“The idea is, in essence, to preview the season,” Ragsdale said. 

The event is the first of four live concerts this season, all performed in the Ford Theatre within the Detroit School of Arts. The performances include “To Stevie With Love,” a Stevie Wonder tribute concert Feb. 26, ““The Great Jazz Women of Detroit: Alice Coltrane, Dorothy Ashby, and Betty Carter” April 9 and a 30th anniversary celebration concert May 21. The anniversary celebration will feature a new jazz-influenced work from Rushen, commissioned by the Carr Center. The three-movement piece celebrates the three decades of the organization and will be performed by the Gathering Orchestra.

Reflecting on the organization’s milestone, Ragsdale said it’s exciting to be presenting African American cultural arts to the world and to have that amplified by its 30th anniversary that celebrates the continuation of that work. 

He said the Carr Center presents the very best in the arts and is an opportunity see African American Art in an African American context, especially for those unfamiliar with that work.

“This is a place where you can come and have that experience,” he said, “and learn about, not just the performers, but the stories that the performers and that the art tells.” 

Highlights of the Carr Center’s 30th Anniversary Season (Note: all live performances will require masks and proof of vaccination for entry)

o    Oct. 12 – Symbiosis: Film – “Begone Dull Care” 

o    Oct. 19 – Classic Black: Films – “Alice Coltrane: A Love Supreme” and “Max and Abbey” 

o    Oct. 26 - Jazz as Muse in Improvisation: Films – “Oscar” and “That’s My Jazz”

o    Nov. 2 – Jazz as Muse in Narrative Film: Film – “Songs For My Right Side” 

•    Oct. 16 – Jan. 8: “Multifaceted: A retrospective of work by Jason Phillip” art exhibition – Carr Center Gallery, Park Shelton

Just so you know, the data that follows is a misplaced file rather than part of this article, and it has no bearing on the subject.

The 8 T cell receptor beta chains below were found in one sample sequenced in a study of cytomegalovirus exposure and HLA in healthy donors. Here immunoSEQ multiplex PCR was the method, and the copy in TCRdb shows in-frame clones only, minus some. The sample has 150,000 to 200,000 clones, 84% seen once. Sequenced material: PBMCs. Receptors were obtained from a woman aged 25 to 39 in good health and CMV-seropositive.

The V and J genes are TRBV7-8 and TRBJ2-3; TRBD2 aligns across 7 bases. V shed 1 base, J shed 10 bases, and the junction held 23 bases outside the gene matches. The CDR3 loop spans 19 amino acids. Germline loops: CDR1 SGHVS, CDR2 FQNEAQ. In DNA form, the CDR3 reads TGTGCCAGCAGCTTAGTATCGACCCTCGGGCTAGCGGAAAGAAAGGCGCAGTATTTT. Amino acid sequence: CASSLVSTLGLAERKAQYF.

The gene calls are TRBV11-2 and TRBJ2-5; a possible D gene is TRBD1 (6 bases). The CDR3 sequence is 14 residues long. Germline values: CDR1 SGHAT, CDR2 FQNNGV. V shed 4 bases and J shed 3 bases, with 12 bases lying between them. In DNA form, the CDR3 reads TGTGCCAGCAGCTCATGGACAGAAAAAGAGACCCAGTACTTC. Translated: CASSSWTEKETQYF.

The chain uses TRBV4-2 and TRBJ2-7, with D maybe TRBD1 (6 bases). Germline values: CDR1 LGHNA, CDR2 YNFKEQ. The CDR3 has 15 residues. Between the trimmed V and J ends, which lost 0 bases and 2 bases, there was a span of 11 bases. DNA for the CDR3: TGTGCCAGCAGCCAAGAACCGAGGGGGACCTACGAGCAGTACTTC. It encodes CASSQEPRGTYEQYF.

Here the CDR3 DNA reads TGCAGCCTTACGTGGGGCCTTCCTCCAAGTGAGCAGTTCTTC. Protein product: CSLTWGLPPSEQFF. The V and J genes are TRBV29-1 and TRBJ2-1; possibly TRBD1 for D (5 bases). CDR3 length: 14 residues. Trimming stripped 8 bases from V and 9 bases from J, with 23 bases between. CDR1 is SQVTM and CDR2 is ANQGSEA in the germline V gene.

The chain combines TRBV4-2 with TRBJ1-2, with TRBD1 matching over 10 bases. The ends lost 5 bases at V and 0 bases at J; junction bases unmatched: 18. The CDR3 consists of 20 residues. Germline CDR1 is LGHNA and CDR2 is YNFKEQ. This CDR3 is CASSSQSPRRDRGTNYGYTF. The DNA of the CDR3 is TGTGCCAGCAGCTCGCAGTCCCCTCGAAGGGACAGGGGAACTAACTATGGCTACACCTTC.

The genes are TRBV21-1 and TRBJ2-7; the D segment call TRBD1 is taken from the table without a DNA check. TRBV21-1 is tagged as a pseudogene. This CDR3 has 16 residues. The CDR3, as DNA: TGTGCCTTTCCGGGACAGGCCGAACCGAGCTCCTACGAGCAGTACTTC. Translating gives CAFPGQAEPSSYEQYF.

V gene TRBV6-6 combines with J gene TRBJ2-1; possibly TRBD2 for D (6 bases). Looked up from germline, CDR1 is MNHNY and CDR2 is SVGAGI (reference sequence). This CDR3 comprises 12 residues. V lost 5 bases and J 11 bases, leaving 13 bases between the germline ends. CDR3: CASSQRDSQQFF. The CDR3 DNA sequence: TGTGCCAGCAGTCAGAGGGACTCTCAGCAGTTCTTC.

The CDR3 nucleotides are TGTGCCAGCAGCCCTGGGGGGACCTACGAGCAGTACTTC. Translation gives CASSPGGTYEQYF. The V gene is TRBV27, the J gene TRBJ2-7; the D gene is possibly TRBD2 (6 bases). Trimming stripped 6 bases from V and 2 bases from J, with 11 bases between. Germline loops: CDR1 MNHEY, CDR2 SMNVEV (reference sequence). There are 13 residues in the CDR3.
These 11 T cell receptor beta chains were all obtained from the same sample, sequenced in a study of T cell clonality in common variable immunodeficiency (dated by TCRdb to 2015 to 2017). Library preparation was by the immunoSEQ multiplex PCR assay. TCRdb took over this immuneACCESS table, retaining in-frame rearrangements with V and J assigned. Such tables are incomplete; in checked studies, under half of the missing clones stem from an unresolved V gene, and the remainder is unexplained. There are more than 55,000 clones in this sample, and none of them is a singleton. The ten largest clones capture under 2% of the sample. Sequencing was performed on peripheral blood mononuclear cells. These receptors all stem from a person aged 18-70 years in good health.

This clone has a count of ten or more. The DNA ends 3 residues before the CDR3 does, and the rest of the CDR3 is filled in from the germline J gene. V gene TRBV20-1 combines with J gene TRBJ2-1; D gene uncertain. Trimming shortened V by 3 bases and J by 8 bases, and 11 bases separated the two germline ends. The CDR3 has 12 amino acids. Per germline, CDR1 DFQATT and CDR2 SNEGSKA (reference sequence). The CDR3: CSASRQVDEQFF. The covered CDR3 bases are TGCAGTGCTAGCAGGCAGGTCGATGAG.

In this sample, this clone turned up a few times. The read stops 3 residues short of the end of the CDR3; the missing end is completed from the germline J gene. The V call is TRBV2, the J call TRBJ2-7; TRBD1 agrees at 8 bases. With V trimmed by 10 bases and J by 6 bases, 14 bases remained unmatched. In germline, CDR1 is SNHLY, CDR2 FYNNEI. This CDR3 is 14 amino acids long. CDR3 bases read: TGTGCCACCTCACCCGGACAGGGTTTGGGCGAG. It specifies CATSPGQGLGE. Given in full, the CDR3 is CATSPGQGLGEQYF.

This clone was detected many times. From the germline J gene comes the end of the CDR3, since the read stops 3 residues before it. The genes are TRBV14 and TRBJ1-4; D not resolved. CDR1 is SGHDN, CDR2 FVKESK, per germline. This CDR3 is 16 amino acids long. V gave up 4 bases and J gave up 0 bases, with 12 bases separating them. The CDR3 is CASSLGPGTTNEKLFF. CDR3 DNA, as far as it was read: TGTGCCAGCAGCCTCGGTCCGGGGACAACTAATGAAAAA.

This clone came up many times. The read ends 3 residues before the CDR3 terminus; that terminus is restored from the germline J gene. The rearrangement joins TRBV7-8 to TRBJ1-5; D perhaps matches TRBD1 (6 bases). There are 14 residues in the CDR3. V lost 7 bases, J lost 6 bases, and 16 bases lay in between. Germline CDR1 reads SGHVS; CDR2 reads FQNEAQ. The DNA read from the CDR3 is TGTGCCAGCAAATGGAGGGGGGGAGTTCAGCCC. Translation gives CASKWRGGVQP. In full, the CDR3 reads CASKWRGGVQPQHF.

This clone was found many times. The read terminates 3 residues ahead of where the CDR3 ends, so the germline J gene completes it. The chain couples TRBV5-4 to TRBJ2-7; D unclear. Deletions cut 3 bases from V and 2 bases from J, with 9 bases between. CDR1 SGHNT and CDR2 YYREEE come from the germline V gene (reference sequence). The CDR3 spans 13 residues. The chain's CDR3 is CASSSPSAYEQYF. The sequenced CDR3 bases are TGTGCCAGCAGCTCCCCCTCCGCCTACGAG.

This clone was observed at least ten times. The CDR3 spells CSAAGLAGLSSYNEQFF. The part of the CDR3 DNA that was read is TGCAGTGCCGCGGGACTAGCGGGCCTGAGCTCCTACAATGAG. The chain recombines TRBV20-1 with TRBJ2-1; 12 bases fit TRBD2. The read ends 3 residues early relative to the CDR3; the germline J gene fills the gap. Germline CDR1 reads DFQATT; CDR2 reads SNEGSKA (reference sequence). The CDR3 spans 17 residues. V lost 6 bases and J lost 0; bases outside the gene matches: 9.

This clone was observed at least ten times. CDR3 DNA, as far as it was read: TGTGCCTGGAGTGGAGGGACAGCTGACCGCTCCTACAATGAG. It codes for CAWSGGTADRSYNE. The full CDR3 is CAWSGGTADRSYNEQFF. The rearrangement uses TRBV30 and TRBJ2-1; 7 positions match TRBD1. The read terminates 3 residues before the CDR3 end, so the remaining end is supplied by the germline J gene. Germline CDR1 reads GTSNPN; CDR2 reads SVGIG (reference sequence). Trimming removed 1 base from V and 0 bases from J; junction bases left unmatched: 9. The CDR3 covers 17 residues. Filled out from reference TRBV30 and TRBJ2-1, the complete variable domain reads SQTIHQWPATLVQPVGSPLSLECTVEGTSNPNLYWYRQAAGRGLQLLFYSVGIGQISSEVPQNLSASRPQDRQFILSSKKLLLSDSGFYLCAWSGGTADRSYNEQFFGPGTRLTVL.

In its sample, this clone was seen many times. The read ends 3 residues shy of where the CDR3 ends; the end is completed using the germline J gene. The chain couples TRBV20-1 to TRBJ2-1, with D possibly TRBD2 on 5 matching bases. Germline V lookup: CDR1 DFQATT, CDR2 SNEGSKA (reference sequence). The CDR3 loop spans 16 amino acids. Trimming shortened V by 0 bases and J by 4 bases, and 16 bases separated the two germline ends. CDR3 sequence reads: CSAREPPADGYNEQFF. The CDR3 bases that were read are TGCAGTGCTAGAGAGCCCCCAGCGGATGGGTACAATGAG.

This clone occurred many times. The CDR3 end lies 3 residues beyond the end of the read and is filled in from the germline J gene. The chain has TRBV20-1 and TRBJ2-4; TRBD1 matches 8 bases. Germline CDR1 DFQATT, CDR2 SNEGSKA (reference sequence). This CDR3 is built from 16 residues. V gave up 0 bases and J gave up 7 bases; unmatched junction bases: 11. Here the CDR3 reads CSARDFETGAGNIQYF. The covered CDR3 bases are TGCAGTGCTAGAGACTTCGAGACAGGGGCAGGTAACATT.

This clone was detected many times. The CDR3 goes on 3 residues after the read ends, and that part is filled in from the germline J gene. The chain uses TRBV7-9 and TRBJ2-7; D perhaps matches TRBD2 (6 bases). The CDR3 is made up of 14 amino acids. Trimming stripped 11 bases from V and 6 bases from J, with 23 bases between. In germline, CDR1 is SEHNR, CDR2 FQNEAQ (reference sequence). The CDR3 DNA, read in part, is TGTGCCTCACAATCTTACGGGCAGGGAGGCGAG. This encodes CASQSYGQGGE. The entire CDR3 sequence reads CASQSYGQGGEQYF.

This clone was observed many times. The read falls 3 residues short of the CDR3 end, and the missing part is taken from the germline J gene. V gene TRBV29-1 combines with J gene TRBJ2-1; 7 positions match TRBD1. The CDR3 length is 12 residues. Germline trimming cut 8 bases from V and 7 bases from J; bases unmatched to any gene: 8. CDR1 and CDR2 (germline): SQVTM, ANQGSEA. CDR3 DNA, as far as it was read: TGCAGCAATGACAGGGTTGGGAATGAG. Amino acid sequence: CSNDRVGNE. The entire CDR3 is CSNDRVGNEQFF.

•    Nov. 6: “A Season Spectacular” concert – Ford Theatre, Detroit School of Arts, 7:30 p.m.

o    Featuring performances by Grammy Award-winning drummer Terri Lyne Carrington, jazz and pop keyboardist Patrice Rushen, pianist and arranger Kevin Harris, vocalist Jazzmeia Horn, harpist Brandee Younger, the Gathering Orchestra, directed by Rodney Whitaker, and additional appearances. 

•    Feb. 26: “To Stevie With Love” – Ford Theatre, Detroit School of Arts, 7:30 p.m.

o    A Stevie Wonder tribute concert that imagines the music through the lens of the New York jazz scene, with musical direction by Terri Lyne Carrington, featuring arrangements by pianist Kevin Harris. Other guest artists will be announced.

•    April 9: “The Great Jazz Women of Detroit: Alice Coltrane, Dorothy Ashby, and Betty Carter” – Ford Theatre, Detroit School of Arts, 7:30 p.m.

o    A program celebrating the contributions of three African American women from Detroit and their role in the development of jazz, with musical direction by Terri Lyne Carrington. Special guests will be vocalist Jazzmeia Horn and harpist Brandee Younger.

•    May 21: “30th Anniversary Celebration: The Gathering Orchestra” – Ford Theatre, Detroit School of Arts, 7:30 p.m.

o    A concert by the Gathering Orchestra featuring a newly-commissioned work by keyboardist Patrice Rushen celebrating the Carr Center’s 30th Anniversary